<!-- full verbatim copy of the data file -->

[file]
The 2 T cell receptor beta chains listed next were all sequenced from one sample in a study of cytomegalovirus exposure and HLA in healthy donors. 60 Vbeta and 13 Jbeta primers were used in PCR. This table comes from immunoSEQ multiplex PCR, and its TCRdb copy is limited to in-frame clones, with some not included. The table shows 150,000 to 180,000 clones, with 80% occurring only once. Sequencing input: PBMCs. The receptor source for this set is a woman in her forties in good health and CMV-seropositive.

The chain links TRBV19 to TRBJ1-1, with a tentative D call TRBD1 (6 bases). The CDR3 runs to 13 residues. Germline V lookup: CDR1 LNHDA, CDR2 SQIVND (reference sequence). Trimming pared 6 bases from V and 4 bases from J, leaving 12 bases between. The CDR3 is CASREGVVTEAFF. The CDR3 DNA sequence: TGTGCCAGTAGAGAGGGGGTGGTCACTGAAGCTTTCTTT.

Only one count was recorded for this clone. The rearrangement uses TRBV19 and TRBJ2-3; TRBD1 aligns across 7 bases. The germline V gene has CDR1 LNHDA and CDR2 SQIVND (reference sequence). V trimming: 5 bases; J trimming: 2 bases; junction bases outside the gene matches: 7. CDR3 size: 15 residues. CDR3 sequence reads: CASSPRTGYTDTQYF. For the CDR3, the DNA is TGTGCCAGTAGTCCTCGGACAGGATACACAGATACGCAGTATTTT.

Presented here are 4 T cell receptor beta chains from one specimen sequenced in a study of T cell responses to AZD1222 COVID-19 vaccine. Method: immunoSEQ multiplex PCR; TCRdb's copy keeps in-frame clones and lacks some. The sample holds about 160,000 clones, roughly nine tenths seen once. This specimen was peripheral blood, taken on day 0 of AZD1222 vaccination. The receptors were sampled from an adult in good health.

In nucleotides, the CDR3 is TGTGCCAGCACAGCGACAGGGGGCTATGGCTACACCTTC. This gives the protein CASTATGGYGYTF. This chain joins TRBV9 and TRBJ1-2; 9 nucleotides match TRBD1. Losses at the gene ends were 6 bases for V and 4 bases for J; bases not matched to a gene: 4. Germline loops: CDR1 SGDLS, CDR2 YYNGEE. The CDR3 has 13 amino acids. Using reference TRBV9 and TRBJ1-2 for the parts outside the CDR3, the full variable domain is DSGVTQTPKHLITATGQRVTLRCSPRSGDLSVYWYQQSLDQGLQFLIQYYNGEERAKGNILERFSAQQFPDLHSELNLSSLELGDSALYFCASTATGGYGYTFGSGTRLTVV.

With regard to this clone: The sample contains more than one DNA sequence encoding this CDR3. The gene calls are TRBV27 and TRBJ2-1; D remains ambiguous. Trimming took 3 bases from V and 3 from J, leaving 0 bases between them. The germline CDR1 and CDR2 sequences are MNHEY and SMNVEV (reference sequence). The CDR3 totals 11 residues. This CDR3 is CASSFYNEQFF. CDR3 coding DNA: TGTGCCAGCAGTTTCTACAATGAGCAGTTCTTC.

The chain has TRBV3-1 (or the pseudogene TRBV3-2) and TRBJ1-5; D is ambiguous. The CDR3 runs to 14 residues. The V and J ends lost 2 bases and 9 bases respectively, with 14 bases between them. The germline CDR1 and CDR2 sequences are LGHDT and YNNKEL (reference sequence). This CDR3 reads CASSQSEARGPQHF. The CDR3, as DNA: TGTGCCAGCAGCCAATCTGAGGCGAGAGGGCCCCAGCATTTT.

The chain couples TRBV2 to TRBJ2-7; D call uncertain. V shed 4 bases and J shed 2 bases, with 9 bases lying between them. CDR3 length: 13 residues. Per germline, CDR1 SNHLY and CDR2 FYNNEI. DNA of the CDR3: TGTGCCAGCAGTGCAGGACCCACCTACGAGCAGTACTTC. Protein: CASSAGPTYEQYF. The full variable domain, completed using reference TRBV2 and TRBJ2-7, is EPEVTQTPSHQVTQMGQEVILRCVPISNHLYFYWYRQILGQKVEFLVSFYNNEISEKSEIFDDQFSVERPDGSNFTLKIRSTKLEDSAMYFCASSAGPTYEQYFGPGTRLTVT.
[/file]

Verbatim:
The 2 T cell receptor beta chains listed next were all sequenced from one sample in a study of cytomegalovirus exposure and HLA in healthy donors. 60 Vbeta and 13 Jbeta primers were used in PCR. This table comes from immunoSEQ multiplex PCR, and its TCRdb copy is limited to in-frame clones, with some not included. The table shows 150,000 to 180,000 clones, with 80% occurring only once. Sequencing input: PBMCs. The receptor source for this set is a woman in her forties in good health and CMV-seropositive.

The chain links TRBV19 to TRBJ1-1, with a tentative D call TRBD1 (6 bases). The CDR3 runs to 13 residues. Germline V lookup: CDR1 LNHDA, CDR2 SQIVND (reference sequence). Trimming pared 6 bases from V and 4 bases from J, leaving 12 bases between. The CDR3 is CASREGVVTEAFF. The CDR3 DNA sequence: TGTGCCAGTAGAGAGGGGGTGGTCACTGAAGCTTTCTTT.

Only one count was recorded for this clone. The rearrangement uses TRBV19 and TRBJ2-3; TRBD1 aligns across 7 bases. The germline V gene has CDR1 LNHDA and CDR2 SQIVND (reference sequence). V trimming: 5 bases; J trimming: 2 bases; junction bases outside the gene matches: 7. CDR3 size: 15 residues. CDR3 sequence reads: CASSPRTGYTDTQYF. For the CDR3, the DNA is TGTGCCAGTAGTCCTCGGACAGGATACACAGATACGCAGTATTTT.

Presented here are 4 T cell receptor beta chains from one specimen sequenced in a study of T cell responses to AZD1222 COVID-19 vaccine. Method: immunoSEQ multiplex PCR; TCRdb's copy keeps in-frame clones and lacks some. The sample holds about 160,000 clones, roughly nine tenths seen once. This specimen was peripheral blood, taken on day 0 of AZD1222 vaccination. The receptors were sampled from an adult in good health.

In nucleotides, the CDR3 is TGTGCCAGCACAGCGACAGGGGGCTATGGCTACACCTTC. This gives the protein CASTATGGYGYTF. This chain joins TRBV9 and TRBJ1-2; 9 nucleotides match TRBD1. Losses at the gene ends were 6 bases for V and 4 bases for J; bases not matched to a gene: 4. Germline loops: CDR1 SGDLS, CDR2 YYNGEE. The CDR3 has 13 amino acids. Using reference TRBV9 and TRBJ1-2 for the parts outside the CDR3, the full variable domain is DSGVTQTPKHLITATGQRVTLRCSPRSGDLSVYWYQQSLDQGLQFLIQYYNGEERAKGNILERFSAQQFPDLHSELNLSSLELGDSALYFCASTATGGYGYTFGSGTRLTVV.

With regard to this clone: The sample contains more than one DNA sequence encoding this CDR3. The gene calls are TRBV27 and TRBJ2-1; D remains ambiguous. Trimming took 3 bases from V and 3 from J, leaving 0 bases between them. The germline CDR1 and CDR2 sequences are MNHEY and SMNVEV (reference sequence). The CDR3 totals 11 residues. This CDR3 is CASSFYNEQFF. CDR3 coding DNA: TGTGCCAGCAGTTTCTACAATGAGCAGTTCTTC.

The chain has TRBV3-1 (or the pseudogene TRBV3-2) and TRBJ1-5; D is ambiguous. The CDR3 runs to 14 residues. The V and J ends lost 2 bases and 9 bases respectively, with 14 bases between them. The germline CDR1 and CDR2 sequences are LGHDT and YNNKEL (reference sequence). This CDR3 reads CASSQSEARGPQHF. The CDR3, as DNA: TGTGCCAGCAGCCAATCTGAGGCGAGAGGGCCCCAGCATTTT.

The chain couples TRBV2 to TRBJ2-7; D call uncertain. V shed 4 bases and J shed 2 bases, with 9 bases lying between them. CDR3 length: 13 residues. Per germline, CDR1 SNHLY and CDR2 FYNNEI. DNA of the CDR3: TGTGCCAGCAGTGCAGGACCCACCTACGAGCAGTACTTC. Protein: CASSAGPTYEQYF. The full variable domain, completed using reference TRBV2 and TRBJ2-7, is EPEVTQTPSHQVTQMGQEVILRCVPISNHLYFYWYRQILGQKVEFLVSFYNNEISEKSEIFDDQFSVERPDGSNFTLKIRSTKLEDSAMYFCASSAGPTYEQYFGPGTRLTVT.